March 04, 2024, 07:55:58 PM
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Topic: advice on planning research, etc ... lack of guidance for newer grad student  (Read 4993 times)

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Offline snopez

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I'm in my 2nd year of grad school and struggling with research.  I'm still finishing up classes, teaching, etc. and I'm happy to hear (from reading other grad student advice post) that I'm not the only one to put on 10-15 lbs!  But seriously, I feel like I'm not getting much guidance or instruction from anyone in the group.  I know I'm a grad student and I have to learn to think .. but I feel like putting in the work but getting nothing accomplished. 
In my group there are a few senior members, and each works in his/her own lab, are very solitary, and just don't seem to care about the younger group members (like me) or future of the group.   Also, we all have our own projects, so just a brand new student coming in, I did not have anyone to "show me the ropes," or for me to learn effective lab skills and time management and how to plan time in lab, etc.   
My advise is not around as much as he used to be (I'm told by older members) and we pretty much come and go as we please.  He does not demand a certain amount of hours, but he obviously wants results.   Also we currently do not have group meetings, and have GC and glove box that have been not working since I came in the group.   The senior group members are sufficient and just ready to graduate (most in this group take 6-7 years) and don't care about group meetings, equipment they don't use, cleaning the group room, etc.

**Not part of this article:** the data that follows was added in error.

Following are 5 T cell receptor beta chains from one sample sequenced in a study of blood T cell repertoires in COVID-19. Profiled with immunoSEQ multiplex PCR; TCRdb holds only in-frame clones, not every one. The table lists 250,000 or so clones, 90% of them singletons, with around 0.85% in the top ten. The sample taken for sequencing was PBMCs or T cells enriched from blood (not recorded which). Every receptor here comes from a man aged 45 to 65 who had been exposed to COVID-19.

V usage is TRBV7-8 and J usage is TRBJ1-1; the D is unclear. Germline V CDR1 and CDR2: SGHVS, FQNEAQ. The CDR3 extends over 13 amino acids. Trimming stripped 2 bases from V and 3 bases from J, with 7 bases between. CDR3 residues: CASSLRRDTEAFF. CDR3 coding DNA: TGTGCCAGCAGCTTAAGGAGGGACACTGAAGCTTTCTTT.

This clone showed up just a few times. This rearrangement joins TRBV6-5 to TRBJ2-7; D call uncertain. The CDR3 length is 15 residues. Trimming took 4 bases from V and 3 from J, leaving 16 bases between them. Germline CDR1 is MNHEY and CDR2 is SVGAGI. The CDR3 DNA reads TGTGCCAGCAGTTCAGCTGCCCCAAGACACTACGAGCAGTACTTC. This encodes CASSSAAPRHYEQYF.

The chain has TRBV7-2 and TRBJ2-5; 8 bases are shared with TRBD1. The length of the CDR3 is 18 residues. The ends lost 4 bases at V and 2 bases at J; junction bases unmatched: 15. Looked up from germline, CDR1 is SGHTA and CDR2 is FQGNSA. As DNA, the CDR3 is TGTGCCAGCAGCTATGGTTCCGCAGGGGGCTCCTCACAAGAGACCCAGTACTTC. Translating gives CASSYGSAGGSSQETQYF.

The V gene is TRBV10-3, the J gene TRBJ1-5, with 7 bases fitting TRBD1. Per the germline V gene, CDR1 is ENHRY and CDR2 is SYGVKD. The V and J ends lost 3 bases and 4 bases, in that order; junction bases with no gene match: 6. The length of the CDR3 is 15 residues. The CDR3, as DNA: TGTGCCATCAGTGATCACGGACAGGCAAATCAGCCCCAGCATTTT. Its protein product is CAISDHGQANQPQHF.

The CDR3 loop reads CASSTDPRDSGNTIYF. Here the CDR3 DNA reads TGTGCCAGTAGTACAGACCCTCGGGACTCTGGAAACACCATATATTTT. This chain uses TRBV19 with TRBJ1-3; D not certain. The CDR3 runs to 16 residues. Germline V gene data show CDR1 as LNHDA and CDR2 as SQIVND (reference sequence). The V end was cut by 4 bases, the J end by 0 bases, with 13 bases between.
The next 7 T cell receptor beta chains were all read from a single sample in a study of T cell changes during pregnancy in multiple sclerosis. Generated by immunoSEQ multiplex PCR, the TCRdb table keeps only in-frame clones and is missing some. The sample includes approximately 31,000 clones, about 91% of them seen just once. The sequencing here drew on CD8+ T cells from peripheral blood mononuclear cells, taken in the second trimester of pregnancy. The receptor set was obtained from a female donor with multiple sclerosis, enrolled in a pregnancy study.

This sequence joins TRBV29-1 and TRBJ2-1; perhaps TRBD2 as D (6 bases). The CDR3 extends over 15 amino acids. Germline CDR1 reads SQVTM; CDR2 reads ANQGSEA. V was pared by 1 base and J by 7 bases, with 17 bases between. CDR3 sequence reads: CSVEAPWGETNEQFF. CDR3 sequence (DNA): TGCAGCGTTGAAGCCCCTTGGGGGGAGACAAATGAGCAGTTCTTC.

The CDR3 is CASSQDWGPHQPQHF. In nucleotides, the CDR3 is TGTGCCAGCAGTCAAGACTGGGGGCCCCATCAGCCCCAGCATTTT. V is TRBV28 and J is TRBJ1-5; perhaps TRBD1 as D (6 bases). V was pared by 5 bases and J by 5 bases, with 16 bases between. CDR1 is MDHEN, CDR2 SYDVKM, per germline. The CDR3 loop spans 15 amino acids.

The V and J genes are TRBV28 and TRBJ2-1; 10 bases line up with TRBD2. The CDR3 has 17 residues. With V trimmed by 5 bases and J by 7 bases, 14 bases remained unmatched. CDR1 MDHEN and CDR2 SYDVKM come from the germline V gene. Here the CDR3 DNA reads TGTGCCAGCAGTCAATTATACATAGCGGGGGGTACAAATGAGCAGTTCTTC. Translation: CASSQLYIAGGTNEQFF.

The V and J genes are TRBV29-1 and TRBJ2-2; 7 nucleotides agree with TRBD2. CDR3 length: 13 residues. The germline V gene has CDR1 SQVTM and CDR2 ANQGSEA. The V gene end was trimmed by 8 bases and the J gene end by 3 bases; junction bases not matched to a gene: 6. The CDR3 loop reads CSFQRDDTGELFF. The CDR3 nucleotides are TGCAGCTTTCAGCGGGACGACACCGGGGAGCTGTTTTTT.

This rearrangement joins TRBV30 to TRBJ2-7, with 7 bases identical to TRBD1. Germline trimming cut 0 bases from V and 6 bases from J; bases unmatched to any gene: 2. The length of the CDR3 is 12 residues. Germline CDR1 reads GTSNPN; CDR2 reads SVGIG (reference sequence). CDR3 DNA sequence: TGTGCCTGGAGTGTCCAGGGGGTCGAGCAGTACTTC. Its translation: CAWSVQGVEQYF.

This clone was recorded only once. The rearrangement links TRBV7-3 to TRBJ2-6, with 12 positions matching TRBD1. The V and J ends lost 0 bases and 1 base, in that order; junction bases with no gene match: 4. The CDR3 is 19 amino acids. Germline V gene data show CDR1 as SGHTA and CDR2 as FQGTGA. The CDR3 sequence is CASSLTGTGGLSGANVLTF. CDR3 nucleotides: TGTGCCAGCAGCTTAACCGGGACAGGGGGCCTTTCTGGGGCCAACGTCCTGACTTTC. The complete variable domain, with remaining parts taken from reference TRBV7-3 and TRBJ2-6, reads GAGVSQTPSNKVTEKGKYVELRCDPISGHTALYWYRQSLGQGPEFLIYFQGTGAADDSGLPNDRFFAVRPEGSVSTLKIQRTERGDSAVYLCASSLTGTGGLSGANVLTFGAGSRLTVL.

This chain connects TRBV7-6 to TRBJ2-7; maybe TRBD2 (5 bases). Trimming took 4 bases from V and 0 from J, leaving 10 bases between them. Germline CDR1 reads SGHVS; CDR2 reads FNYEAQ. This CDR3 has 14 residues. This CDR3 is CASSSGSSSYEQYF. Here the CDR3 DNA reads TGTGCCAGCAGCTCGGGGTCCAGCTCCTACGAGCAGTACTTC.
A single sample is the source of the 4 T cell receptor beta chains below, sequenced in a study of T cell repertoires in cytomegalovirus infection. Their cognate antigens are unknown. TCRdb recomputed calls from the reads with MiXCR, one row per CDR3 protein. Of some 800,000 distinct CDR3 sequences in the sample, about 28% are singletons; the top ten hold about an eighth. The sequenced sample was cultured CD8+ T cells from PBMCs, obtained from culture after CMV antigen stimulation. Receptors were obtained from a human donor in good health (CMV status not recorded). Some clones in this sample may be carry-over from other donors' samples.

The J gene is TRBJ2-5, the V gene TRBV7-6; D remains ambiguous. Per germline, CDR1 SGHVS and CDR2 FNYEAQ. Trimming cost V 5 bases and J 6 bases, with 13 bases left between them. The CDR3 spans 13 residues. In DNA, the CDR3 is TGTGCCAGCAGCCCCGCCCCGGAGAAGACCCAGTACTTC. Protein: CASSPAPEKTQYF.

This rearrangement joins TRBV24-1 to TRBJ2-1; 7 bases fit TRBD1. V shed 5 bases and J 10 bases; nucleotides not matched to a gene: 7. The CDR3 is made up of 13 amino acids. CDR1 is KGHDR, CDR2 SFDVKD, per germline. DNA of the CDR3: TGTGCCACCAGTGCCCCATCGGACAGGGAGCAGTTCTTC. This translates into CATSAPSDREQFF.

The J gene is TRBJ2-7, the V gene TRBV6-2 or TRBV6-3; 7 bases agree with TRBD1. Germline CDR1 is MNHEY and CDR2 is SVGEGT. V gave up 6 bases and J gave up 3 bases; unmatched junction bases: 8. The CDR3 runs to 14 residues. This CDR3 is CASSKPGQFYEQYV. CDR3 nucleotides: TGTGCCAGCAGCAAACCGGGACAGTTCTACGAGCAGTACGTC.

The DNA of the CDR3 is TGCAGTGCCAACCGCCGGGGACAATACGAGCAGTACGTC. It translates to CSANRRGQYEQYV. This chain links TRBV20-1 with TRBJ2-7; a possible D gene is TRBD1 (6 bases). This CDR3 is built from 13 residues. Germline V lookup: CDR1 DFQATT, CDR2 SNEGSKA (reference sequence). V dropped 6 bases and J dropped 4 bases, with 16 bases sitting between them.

I am frustrated.   I have spent all semester just trying to make the substrates for the reaction I'm supposed to be investigating, and keep going back to the beginning because I run out of starting material.  These are known reactions, even an organic synthesis prep, that are not working for me and I don't know why and need help.   I also know there must be a better way to plan reactions, and maximize time in lab, but my lack of confidence is majorly slowing me down or almost keeping me immobile.   
Can anyone give me suggestions on how to proceed, or ways they manage / maximize time in lab?   Or a approaching my adviser with these concerns?      Thanks so much for you help.

Offline democanarchis

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Hi, I'm also a second year. I found it very hard to judge what kind of progress I should have been making in first year, as my supervisor was almost completely absent. I always put in a 40 hour week, occasionally a bit more, but too much over that and I get sloppy.
It isn't about spending as much time in the lab as possible - in first year i would maybe put 4 reactions on a week, but by not planning them correctly I wasn't getting useful data. I found that taking it slower and planning the reaction out actually helped me to progress faster. I am a big fan of putting reactions on overnight, even if they are complete in 4/5 hrs (assuming they are stable of course  ;D). It means I can work up a reaction when I get in in the morning, get analysis done and have results by lunch. Then I spend a hour or two reading lit and deciding if my next step can go ahead based on the results, and put the reaction on before I leave.
I avoid column chromatography if possible, and when working up a new reaction that has an anyway solid crude product, i'll always try recrystallisation first, or if its an oil, short path distillation.

As for your reactions, it sounds like you need to plan your scaling better. If its A -> B 70 mol %, B-> C 30 mol % and you need 5 mols of C then you need start from ~ 24 mmols of A. If its a case of you can get to B, but not B -> C, then i'd start from a 100 mmol scale, or roughly enough to make 4 x your required mmols of C.